Promoting activity in geriatric rehabilitation: a randomized controlled trial of accelerometry

Peel, Nancye M., Paul, Sanjoy K., Cameron, Ian D., Crotty, Maria, Kurrle, Susan E. and Gray, Leonard C. (2016) Promoting activity in geriatric rehabilitation: a randomized controlled trial of accelerometry. Plos One, 11 8: . doi:10.1371/journal.pone.0160906

Author Peel, Nancye M.
Paul, Sanjoy K.
Cameron, Ian D.
Crotty, Maria
Kurrle, Susan E.
Gray, Leonard C.
Title Promoting activity in geriatric rehabilitation: a randomized controlled trial of accelerometry
Journal name Plos One   Check publisher's open access policy
ISSN 1932-6203
Publication date 2016-08-26
Year available 2016
Sub-type Article (original research)
DOI 10.1371/journal.pone.0160906
Open Access Status DOI
Volume 11
Issue 8
Total pages 13
Place of publication San Francisco, CA, United States
Publisher Public Library of Science
Language eng
Abstract Background
Formatted abstract
Background: Low activity levels in inpatient rehabilitation are associated with adverse outcomes. The study aimed to test whether activity levels can be increased by the provision of monitored activity data to patients and clinicians in the context of explicit goal setting.

Methods: A randomized controlled trial in three sites in Australia included 255 inpatients aged 60 and older who had a rehabilitation goal to become ambulant. The primary outcome was patients' walking time measured by accelerometers during the rehabilitation admission. Walking times from accelerometry were made available daily to treating therapists and intervention participants to motivate patients to improve incidental activity levels and reach set goals. For the control group, 'usual care' was followed, including the setting of mobility goals; however, for this group, neither staff nor patients received data on walking times to aid the setting of daily walking time targets.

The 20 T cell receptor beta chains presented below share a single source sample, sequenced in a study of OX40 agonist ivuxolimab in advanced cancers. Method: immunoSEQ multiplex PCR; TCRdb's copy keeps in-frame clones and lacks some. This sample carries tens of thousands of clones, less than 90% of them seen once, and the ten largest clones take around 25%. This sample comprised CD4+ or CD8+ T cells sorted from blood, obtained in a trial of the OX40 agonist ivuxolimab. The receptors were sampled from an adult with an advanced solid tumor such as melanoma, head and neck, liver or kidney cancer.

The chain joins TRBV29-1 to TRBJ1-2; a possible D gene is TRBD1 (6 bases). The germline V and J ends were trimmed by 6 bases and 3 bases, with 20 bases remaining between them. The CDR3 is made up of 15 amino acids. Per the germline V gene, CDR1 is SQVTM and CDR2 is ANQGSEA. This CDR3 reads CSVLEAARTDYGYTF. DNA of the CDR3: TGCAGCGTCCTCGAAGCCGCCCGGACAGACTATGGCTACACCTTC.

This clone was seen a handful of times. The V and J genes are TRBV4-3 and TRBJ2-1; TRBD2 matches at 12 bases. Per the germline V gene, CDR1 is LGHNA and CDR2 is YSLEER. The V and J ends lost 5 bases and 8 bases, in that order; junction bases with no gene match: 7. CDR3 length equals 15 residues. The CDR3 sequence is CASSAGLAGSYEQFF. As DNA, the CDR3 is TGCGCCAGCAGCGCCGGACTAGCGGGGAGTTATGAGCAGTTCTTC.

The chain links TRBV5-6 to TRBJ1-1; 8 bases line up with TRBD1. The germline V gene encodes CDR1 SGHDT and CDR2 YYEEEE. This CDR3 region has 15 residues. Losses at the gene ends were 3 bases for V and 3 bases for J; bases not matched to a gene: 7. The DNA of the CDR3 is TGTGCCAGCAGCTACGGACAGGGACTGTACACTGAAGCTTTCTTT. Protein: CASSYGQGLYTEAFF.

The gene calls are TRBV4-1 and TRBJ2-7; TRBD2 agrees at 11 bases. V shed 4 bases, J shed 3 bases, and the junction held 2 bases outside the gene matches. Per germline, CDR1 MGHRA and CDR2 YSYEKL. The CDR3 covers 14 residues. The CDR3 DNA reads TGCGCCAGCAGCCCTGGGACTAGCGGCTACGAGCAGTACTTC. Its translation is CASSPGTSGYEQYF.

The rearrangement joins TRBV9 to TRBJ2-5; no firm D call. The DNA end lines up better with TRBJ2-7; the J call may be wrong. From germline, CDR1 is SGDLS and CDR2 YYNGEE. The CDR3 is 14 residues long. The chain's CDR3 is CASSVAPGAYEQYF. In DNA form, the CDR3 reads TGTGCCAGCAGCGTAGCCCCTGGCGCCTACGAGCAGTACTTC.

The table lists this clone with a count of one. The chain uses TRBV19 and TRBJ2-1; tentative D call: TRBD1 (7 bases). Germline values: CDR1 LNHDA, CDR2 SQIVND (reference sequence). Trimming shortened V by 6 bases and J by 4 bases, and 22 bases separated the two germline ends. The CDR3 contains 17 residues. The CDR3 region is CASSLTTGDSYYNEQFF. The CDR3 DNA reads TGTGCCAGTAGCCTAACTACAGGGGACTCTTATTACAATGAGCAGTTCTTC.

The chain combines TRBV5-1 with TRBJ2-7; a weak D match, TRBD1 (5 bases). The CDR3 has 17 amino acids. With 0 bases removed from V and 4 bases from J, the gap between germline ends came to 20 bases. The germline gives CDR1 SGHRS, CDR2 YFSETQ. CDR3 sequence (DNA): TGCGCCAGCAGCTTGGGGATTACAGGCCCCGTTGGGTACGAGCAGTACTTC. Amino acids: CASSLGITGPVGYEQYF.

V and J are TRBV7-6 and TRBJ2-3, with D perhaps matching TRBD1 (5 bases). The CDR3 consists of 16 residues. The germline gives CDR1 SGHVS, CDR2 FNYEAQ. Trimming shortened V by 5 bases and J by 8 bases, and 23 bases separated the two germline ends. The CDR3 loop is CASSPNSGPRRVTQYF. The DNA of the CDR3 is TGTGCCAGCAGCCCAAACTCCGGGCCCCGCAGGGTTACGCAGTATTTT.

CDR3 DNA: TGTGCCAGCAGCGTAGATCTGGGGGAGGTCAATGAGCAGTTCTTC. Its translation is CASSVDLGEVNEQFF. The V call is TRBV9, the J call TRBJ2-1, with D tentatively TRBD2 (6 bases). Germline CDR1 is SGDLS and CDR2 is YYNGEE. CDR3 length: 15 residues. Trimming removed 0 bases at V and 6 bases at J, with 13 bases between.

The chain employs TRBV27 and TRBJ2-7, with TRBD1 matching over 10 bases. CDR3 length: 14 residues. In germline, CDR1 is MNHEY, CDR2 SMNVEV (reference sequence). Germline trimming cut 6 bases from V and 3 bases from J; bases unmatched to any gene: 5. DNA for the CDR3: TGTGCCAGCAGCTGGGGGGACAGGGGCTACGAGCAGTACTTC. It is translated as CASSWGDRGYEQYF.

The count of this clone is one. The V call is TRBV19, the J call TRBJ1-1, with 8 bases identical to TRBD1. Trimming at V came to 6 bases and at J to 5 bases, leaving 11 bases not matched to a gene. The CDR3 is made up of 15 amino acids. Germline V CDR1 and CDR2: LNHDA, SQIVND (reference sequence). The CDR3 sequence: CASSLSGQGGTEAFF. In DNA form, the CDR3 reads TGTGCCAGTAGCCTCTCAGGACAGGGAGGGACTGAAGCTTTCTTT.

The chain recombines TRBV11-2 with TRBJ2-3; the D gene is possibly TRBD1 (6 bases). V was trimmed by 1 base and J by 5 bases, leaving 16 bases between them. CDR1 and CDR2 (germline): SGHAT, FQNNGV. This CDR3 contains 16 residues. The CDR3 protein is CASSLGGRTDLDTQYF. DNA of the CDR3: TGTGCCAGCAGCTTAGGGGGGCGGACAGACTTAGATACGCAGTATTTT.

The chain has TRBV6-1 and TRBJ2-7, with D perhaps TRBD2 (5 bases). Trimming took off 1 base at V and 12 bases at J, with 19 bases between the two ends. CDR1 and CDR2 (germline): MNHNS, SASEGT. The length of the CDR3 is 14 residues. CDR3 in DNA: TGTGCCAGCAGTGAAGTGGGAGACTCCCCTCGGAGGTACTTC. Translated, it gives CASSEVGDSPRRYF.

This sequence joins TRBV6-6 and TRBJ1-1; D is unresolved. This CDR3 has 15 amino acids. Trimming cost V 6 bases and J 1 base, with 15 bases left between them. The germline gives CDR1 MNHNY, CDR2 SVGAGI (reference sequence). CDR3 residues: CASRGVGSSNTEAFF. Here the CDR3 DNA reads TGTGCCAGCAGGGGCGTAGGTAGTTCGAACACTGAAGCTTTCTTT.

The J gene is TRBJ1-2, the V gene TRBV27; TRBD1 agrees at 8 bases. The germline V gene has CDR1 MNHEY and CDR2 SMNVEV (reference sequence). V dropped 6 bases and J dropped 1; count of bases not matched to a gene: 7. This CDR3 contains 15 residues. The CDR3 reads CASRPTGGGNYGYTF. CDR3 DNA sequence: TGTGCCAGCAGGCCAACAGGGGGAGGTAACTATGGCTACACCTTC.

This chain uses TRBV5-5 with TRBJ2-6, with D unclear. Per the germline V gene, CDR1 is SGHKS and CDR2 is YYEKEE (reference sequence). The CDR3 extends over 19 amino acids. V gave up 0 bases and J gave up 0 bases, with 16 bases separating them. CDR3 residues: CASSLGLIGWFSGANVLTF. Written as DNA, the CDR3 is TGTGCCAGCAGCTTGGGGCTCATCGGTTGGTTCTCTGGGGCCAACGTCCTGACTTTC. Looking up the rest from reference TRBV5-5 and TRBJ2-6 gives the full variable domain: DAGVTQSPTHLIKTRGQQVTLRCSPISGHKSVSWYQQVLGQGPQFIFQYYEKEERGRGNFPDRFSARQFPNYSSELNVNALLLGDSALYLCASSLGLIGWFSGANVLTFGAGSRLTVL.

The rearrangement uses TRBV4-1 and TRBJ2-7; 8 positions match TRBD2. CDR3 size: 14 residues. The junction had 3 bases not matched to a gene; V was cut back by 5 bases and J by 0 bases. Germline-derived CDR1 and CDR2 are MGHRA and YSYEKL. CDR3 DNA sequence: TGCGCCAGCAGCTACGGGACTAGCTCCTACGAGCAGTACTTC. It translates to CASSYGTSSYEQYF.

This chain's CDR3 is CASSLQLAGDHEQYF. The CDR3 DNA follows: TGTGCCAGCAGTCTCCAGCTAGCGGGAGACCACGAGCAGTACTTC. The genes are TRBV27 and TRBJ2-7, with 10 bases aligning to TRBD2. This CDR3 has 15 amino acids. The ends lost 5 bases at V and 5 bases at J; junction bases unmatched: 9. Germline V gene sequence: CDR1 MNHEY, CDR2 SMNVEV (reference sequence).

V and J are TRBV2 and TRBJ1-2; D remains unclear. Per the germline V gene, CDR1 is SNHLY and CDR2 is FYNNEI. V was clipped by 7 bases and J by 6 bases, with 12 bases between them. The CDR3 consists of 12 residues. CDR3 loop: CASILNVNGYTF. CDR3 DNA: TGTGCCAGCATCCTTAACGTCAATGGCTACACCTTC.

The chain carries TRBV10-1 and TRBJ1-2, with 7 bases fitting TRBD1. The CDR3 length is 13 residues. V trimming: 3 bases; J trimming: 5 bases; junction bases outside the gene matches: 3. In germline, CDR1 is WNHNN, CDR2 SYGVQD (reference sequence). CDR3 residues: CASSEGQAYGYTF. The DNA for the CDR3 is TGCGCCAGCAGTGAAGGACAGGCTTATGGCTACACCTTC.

Results: The median daily walking time in the intervention group increased from 10.3 minutes at baseline to 32.1 minutes at day 28, compared with an increase from 9.5 to 26.5 minutes per day in the control group. Subjects in the intervention group had significantly higher non-therapy walking time by about 7 minutes [mean (95% CI): 24.6 (21.7, 27.4)] compared to those in the control group [mean(95% CI): 17.3 (14.4, 20.3)] (p = 0.001).

Conclusions: Daily feedback to patients and therapists using an accelerometer increased walking times during rehabilitation admissions. The results of this study suggest objective monitoring of activity levels could provide clinicians with information on clinically important, mobility-related activities to assist goal setting.

Trial Registration: Australian New Zealand Clinical Trials Registry ACTRN12611000034932
Keyword Multidisciplinary Sciences
Science & Technology - Other Topics
Q-Index Code C1
Q-Index Status Provisional Code
Grant ID APP1007886
Institutional Status UQ

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